An interesting efficiency stat that I picked up while looking at this match came from each sides overall tournament numbers. Croatia would create 62 attacks overall at Euro 96, with 25 landing on target, therefore giving them a conversion rate of around 40%. Germany would create only 47 attacks thus far, with only 16 on target, therefore their conversion rate stands at 34%. The major difference however is that Croatia have managed to score 5 goals from their 62 efforts, where as Germany have scored 7 from their 47 attacks. Clinical finishing is critical at any tournament, and Germany are showing us how its done at the highest level.

Who Created Chances

Davor Suker was by far a standout performer in the match, and by some distance Croatia’s best statistical attacker. He registered 9 shots on goal, 6 of which were on target and returned a goal, all with an xG of 1.23. He’d also set up two more attacks for his teammates in the process.

Germany didn’t have any real standout performers, so I am going to award the best statistical attacker to Mattias Sammer, who from sweeper managed to score a goal from his only shot on goal and would set up another attack for his teammate later in the match.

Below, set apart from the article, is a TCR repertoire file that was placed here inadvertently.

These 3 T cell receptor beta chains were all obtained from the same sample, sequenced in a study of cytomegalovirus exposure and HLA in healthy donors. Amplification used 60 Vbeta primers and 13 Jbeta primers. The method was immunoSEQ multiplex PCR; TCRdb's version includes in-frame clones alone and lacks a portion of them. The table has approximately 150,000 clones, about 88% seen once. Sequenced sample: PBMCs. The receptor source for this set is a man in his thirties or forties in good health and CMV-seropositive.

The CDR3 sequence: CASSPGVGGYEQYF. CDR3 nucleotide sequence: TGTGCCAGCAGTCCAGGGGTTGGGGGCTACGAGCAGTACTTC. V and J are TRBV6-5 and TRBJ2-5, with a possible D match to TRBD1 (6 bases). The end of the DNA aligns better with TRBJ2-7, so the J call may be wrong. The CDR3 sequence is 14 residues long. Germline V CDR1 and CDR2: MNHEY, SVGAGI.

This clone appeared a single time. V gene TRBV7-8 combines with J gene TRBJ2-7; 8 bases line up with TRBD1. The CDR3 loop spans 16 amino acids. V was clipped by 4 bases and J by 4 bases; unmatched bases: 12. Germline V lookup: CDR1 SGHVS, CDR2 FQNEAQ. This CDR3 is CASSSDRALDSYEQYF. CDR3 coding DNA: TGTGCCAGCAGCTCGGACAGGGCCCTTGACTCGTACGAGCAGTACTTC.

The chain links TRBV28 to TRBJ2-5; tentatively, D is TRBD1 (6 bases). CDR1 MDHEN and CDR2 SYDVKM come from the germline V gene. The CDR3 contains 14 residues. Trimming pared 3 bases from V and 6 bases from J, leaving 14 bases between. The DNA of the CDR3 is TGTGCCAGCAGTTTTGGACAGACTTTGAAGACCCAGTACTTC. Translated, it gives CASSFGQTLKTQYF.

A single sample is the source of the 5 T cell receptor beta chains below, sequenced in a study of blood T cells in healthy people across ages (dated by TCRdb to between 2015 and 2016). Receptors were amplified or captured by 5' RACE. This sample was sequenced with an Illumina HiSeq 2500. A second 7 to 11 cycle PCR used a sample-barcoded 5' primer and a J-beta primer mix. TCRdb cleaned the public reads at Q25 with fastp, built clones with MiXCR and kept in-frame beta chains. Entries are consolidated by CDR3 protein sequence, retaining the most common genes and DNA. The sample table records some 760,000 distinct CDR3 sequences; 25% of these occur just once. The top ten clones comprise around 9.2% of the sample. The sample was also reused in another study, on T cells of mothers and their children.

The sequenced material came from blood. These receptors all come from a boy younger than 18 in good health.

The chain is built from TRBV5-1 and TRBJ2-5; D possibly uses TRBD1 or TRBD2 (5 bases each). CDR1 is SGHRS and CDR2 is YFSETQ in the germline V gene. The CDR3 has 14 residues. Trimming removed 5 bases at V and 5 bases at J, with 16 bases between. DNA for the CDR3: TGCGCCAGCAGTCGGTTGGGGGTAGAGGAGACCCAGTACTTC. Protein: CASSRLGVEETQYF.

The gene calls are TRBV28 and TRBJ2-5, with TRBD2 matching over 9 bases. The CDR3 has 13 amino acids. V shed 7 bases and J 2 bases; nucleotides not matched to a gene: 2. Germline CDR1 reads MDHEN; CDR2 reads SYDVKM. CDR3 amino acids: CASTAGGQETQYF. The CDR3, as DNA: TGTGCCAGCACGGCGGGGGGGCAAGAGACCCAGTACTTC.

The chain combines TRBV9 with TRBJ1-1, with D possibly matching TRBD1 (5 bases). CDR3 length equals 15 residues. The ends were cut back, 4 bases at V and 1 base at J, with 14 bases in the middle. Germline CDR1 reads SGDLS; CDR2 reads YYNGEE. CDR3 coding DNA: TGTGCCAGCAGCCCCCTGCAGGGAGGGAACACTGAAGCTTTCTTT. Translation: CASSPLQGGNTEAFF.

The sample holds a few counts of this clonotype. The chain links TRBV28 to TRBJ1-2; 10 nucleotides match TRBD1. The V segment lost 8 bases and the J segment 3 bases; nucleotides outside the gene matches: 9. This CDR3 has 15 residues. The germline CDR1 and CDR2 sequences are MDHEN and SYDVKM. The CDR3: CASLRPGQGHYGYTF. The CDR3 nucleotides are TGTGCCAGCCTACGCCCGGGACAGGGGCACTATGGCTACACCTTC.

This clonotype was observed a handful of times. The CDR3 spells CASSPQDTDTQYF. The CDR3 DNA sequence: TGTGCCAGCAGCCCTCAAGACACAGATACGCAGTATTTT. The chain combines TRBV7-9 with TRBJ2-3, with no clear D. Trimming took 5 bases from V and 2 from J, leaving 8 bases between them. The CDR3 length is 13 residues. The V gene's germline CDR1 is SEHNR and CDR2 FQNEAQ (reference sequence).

Match Predictor

Using our very own Retro Football Analysis Match Simulator, we use the probability rating of each attack to calculate the odds of the matches outcome. Here are the results we got back.

Our verdict:

Given how few attacks Germany created I am surprised the predictor weighted them so highly, however the biggest thing to work in their favor has to be the award of a penalty kick. Croatia could and should have scored more in this match, especially given the circumstances that conspired to go against Germany in the first half, dodgy penalty award aside. Overall the stats show that this was an even game that really could have gone either way.

About the Author

Picture of Alistair Bain

Alistair Bain

Alistair is a native of Hamilton, Scotland, and an A License qualified coach with vast experience in the football industry. Currently residing in Charlotte, North Carolina, Alistair's resume includes a variety of roles within football clubs in Scotland, England, and the United States.